The United Nations Food and Agriculture Organization (FAO) warned Friday that global food prices could register increases of 8% to 20% in the wake of the war in Ukraine, noting that the conflict could lead to a sudden drop in wheat exports from Russia and the United States. This grain is the staple food of more than 35% of the world’s population.
In fact, since 2016, Russia has been the world’s largest wheat exporter. ” For two decades, Vladimir Putin’s Russia has been able to use its wheat as a powerful diplomatic tool Last week, Didier Heydrich, President of the International Crisis Observatory, wrote in the daily Les reverberation. And therefore , ” Food security plays a major role in this conflict “.” If Russia remains the first wheat-exporting power, Ukraine has deliberately “Breadbasket of Europe”finds its production areas in the east, particularly in the Donbass region, which alone produces 40% of Ukrainian wheat. »
So it is easy to understand that if the conflict kept crude oil prices at high levels and prolonged the global supply deficit, food and feed prices could increase by 8 to 22% compared to their already high levels, according to the Food and Agriculture Organization. Logistically, the Ukrainian Black Sea ports are closed. Even if the road transport infrastructure remained intact, shipping grain by rail would be impossible without a functioning rail network. ” Moreover, it is not yet clear whether the storage and processing facilities will remain intact and whether they will be staffed. says the Food and Agriculture Organization. With regard to Russia, the Black Sea ports are still open so far, and no major disruption to agricultural production in the short term is expected by the international organization.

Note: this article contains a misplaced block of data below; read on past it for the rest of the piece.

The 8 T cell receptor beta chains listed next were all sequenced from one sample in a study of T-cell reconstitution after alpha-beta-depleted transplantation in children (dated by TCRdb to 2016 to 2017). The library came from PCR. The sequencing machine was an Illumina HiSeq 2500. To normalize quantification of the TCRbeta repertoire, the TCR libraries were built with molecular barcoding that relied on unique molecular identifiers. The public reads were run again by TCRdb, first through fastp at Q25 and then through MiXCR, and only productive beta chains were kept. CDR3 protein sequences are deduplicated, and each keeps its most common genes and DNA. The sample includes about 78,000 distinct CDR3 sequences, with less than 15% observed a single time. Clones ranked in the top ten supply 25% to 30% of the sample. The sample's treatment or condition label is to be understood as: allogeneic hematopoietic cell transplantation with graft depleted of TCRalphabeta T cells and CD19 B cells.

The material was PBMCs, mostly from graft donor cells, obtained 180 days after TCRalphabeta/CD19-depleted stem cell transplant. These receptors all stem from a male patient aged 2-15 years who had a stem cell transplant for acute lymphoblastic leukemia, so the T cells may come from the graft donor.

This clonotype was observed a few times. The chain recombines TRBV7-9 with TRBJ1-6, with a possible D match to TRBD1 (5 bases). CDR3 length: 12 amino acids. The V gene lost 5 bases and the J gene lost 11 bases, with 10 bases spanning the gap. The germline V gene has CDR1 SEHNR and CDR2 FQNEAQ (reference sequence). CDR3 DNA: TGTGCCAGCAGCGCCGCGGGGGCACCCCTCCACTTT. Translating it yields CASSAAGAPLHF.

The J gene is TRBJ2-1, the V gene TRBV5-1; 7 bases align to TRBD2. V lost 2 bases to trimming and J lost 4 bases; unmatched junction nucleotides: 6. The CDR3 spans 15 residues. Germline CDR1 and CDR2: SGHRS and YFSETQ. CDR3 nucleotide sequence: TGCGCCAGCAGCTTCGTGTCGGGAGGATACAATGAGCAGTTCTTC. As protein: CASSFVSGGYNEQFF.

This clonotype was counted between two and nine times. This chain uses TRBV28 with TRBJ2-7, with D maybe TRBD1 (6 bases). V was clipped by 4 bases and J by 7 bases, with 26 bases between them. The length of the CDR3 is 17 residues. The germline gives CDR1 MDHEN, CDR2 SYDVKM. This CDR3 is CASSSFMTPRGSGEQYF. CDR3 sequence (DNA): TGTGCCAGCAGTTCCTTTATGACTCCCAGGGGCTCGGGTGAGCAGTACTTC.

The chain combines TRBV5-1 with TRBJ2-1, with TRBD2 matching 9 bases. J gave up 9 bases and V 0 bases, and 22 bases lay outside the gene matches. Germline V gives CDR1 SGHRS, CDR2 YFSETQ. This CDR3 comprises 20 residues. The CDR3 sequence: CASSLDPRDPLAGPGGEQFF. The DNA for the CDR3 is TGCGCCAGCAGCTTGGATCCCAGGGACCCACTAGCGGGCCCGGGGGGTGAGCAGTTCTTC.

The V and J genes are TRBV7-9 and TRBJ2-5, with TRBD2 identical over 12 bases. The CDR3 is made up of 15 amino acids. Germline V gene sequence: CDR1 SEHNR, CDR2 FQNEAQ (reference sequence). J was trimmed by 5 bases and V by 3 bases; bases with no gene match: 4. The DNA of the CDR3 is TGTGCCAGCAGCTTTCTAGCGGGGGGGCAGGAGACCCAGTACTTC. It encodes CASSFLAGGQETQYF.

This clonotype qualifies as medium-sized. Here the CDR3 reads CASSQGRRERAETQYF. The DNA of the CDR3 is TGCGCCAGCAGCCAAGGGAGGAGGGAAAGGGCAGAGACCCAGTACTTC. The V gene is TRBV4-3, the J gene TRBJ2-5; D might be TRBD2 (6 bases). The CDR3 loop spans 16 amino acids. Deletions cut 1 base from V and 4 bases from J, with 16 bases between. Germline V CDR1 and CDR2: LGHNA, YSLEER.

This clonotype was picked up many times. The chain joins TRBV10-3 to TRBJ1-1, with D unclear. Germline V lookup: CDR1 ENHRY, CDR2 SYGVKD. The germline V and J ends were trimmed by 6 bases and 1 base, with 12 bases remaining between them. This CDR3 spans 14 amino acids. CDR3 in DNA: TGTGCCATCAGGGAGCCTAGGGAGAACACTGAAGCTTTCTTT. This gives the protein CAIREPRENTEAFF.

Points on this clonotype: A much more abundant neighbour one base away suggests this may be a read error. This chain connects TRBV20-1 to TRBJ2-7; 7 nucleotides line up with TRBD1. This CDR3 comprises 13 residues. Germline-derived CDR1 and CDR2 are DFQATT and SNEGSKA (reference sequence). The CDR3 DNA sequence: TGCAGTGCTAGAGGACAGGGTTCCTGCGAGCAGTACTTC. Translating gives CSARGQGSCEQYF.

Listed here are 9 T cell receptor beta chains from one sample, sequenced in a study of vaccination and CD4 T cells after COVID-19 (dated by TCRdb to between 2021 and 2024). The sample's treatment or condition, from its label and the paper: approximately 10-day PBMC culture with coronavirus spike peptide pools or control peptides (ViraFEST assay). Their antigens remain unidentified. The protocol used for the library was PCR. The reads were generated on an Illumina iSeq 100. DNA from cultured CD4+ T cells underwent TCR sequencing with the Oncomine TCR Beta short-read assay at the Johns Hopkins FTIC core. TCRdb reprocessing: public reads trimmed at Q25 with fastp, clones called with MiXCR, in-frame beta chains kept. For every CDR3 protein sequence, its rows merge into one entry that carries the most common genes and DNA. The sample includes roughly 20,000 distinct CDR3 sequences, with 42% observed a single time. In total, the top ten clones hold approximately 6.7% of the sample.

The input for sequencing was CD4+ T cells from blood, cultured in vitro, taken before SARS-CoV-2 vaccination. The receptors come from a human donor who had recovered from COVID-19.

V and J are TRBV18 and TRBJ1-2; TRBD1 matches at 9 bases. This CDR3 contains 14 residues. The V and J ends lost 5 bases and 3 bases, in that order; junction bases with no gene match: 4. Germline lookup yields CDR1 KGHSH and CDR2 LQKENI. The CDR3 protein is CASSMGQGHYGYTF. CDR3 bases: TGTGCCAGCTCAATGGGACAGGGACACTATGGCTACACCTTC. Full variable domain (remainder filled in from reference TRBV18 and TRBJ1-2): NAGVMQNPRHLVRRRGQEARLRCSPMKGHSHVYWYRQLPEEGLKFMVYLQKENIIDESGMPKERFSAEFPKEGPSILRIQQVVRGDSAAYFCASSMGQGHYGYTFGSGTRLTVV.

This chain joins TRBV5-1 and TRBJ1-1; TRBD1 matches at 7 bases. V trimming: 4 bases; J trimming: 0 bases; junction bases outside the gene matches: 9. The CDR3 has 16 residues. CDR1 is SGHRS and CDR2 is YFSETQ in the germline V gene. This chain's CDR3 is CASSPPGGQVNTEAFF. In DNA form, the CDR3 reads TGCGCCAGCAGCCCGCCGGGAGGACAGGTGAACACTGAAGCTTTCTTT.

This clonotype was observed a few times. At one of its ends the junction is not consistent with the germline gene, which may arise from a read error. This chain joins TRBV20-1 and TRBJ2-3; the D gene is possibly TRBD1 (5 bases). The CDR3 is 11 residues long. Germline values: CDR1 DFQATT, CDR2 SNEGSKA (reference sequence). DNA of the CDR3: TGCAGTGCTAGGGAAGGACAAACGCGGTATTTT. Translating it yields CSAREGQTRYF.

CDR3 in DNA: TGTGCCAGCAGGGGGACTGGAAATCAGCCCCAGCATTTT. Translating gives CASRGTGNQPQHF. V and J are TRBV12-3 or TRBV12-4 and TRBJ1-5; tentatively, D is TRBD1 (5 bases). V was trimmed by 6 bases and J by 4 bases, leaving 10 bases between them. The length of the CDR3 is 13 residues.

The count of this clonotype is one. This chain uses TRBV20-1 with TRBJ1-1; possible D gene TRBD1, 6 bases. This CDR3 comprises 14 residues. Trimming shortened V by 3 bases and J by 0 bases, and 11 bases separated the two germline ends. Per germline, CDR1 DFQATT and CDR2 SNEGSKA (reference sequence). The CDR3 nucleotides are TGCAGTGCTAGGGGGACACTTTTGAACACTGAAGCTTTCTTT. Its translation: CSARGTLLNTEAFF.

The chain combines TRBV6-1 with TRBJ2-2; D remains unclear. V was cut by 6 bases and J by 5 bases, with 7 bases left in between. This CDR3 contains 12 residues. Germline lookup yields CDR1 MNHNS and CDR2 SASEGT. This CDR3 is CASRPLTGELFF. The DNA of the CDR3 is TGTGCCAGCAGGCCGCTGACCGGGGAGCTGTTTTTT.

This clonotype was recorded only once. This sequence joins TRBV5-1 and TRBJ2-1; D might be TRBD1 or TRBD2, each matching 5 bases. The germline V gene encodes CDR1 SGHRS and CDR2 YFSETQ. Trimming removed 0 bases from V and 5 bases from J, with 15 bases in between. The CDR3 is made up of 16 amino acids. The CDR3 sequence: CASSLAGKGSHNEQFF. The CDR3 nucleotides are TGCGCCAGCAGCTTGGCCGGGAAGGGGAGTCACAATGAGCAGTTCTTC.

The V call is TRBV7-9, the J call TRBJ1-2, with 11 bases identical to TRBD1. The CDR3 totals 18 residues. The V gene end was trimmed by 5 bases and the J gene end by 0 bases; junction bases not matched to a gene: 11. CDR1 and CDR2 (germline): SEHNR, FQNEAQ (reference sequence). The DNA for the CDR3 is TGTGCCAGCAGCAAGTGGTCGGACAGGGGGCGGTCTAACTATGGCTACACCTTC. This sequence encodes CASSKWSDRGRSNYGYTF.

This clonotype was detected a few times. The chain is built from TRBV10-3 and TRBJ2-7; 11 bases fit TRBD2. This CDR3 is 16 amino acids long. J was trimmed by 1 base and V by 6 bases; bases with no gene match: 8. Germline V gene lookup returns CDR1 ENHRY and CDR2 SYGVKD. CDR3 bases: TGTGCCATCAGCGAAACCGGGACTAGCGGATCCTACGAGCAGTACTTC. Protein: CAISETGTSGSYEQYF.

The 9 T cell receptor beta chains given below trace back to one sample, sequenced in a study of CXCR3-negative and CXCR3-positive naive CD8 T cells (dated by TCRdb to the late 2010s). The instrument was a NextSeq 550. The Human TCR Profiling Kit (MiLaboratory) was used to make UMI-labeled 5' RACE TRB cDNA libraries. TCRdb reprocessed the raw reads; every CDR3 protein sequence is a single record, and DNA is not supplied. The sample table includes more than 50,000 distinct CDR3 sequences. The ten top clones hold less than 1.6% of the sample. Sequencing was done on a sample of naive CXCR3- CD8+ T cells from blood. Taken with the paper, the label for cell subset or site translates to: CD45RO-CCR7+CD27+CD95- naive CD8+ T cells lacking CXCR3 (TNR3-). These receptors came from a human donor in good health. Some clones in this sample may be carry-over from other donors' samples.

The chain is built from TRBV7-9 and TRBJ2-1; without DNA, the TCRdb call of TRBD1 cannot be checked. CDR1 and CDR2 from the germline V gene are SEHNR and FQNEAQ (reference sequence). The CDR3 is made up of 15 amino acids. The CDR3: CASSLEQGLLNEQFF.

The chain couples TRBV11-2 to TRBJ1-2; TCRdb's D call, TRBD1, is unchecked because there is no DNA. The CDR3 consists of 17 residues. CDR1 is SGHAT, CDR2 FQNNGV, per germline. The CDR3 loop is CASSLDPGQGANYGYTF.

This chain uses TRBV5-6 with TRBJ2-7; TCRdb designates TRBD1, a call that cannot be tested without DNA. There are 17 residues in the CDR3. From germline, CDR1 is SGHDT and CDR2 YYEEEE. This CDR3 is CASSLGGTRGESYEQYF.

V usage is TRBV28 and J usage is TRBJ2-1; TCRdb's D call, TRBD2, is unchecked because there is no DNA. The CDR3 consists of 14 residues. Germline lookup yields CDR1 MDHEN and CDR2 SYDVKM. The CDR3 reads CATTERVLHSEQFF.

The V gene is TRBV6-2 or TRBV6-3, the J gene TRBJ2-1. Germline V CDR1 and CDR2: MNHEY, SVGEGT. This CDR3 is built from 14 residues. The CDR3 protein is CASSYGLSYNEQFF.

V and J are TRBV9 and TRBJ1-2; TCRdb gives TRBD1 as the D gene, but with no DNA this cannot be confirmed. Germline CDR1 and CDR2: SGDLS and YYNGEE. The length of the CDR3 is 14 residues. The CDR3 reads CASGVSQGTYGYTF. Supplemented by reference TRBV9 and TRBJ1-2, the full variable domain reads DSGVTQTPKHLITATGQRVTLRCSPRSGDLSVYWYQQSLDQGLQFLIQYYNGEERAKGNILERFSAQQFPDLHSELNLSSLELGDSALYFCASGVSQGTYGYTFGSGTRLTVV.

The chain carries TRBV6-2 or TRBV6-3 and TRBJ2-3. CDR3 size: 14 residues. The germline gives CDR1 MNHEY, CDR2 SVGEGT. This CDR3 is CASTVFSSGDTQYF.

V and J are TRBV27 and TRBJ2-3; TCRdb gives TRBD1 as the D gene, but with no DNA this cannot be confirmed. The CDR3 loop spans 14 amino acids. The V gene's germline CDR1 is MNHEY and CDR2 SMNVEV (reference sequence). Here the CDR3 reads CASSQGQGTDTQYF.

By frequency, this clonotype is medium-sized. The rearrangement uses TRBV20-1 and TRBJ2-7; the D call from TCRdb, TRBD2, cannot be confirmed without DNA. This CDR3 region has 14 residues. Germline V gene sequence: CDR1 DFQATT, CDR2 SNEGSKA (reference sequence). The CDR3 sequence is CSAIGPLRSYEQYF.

However, the FAO expects that the financial sanctions imposed on Russia will lead to a significant devaluation of the currency that, if continued, could harm productivity and growth, and eventually increase production costs in agriculture.
In the face of such a scenario, An additional eight to thirteen million people may be undernourished worldwide in 2022/23 ”, warns FAO. He notes that the increase in malnutrition will be particularly noticeable in the regions of Asia and the Pacific and sub-Saharan Africa.
In the face of this, FAO suggests that the most vulnerable countries find new and more diversified food suppliers. In addition, the Food and Agriculture Organization recommends the following: To avoid case-by-case policy responses “, for example ,” Reducing import tariffs, or resorting to export restrictions, can help solve a country’s food security problems in the short term, but these measures are bound to lead to higher prices in world markets.“.
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